Tasha Alexander's Lady Emily mystery series adds a new wrinkle to this concept. Each book is a separate mystery; but very early on in the series, she allows the heroine to marry. Which adds the warmth of romance to each mystery while leaving the suspense to the mystery itself. She is also very careful to keep Lady Emily to the forefront, even though her charming husband works at one of those hush-hush jobs for the government. Yes, her husband is allowed to help her on occasion, but these are Lady Emily's books, her mysteries to solve. Something female readers can appreciate. 

The Lady Emily series provides a varied background for its main characters - London, France, Italy, Greece, etc. - as opposed to many series which cling to one city or a certain part of one country. 

Jumping to the modern, an excellent example of a "single title" series are the Stephanie Plum novels of Janet Evanovich (now at #23). In the Evanovich books, the characters are supreme, the more incredible the better. And it helps that she's provided two such intriguing heroes that her readers are split into two camps: Is Stephanie going to end up with Joe or Ranger? (Just one more thing to keep us panting in anticipation from one book to the next.) Although Ms Evanovich has a string of continuing characters, from long-suffering parents and outrageous gramma to her astounding cohorts in the office, each book brings a new story, new murders, a new set of close calls, and even more zany characters to add to the mix. Each story is complete in one book. No one is tacking on hints about unfinished business or what may happen next. The mystery is solved, the killer(s) found, Stephanie triumphs once again - if only by accident - and we can hardly wait for what Ms Evanovich will think of next.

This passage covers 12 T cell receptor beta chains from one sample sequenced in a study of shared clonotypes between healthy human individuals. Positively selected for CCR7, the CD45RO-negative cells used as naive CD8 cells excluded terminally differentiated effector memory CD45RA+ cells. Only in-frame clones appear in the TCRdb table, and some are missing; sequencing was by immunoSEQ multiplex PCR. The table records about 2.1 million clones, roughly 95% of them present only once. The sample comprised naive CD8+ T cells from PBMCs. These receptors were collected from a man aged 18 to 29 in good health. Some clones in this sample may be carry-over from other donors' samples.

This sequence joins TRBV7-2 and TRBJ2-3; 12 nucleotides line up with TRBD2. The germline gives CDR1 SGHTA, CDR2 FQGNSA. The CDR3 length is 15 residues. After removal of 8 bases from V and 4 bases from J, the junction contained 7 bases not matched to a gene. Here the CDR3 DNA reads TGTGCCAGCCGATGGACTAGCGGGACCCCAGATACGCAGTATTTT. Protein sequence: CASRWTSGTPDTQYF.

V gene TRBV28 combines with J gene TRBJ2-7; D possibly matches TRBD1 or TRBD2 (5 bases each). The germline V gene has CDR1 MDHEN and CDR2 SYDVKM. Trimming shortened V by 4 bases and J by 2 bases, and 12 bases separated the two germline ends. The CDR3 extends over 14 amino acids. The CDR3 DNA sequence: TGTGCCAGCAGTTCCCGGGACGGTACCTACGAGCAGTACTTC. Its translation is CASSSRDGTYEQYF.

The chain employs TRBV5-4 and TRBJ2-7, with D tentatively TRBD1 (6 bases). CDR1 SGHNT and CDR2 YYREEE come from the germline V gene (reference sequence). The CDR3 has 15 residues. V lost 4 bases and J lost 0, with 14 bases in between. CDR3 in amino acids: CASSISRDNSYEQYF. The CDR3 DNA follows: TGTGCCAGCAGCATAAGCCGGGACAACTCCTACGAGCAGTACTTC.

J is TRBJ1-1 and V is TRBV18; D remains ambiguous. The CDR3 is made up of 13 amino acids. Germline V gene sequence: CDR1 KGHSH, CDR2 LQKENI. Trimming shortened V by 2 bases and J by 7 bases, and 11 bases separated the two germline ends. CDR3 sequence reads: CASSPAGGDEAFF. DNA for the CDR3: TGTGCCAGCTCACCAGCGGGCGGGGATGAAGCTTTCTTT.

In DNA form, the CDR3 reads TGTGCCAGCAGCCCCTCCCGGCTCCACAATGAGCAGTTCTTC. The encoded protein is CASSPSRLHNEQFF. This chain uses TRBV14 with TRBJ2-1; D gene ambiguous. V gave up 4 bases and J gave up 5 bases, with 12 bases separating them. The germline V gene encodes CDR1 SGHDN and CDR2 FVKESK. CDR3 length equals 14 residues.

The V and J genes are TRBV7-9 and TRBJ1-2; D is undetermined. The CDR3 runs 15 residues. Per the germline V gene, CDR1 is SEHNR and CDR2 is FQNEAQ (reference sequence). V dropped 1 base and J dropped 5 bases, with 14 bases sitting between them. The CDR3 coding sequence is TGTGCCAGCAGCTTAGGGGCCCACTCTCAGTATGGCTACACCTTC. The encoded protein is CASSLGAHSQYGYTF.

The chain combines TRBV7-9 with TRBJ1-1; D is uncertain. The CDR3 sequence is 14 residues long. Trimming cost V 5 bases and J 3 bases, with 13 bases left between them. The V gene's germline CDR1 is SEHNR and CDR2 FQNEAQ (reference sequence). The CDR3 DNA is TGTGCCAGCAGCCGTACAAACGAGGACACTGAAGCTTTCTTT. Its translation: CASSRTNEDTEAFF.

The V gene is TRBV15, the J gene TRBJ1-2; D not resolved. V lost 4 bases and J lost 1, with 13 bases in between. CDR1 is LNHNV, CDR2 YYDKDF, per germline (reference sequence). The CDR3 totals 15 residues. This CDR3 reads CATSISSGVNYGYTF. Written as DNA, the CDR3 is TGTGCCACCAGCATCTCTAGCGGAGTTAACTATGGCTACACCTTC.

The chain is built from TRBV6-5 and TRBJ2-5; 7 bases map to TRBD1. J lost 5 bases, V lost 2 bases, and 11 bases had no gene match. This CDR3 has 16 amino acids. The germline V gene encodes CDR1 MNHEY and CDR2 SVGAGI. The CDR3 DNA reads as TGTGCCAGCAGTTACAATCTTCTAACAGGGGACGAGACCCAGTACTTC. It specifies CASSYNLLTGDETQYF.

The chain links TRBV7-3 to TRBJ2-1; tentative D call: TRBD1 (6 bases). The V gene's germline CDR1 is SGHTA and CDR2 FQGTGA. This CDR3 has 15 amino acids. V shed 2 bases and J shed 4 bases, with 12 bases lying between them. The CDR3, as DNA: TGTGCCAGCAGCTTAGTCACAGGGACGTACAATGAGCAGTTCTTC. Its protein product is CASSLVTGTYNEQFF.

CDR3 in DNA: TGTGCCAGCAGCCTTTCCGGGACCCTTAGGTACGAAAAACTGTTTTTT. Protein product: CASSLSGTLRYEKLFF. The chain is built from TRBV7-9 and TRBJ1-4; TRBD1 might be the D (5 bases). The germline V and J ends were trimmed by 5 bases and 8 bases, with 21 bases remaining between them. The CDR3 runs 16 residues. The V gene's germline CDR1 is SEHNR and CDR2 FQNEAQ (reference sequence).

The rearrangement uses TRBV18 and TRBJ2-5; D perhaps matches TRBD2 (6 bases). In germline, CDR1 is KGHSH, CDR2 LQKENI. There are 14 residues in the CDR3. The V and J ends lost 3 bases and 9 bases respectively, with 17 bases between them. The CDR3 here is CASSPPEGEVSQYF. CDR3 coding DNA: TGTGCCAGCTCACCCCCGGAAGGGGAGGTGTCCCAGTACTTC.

I'm also a great fan of Jack Higgins, James Lee Burke, and Randy Wayne White. Time and time again, they create great adventures with the same main characters and still manage to keep their stories fresh. All three have a gift for developing the villains of their tales, making them human and not just cardboard bad guys. Higgins writes Thrillers; Burke and White write mysteries. Both Burke and White are good at integrating third-person point of view into what are essentially first-person books. But again, each book is a stand-alone story. Yes, they read better if you've read the earlier books and have become familiar with the characters, but none of the authors above forget to feed in the information you need to know in order to be able to understand and enjoy whichever book you're reading. I recall one Higgins book that opened in Washington, D.C., and noting, and admiring, that every bit of vital information about the continuing characters was laid out in the first few paragraphs. Way to go, Jack!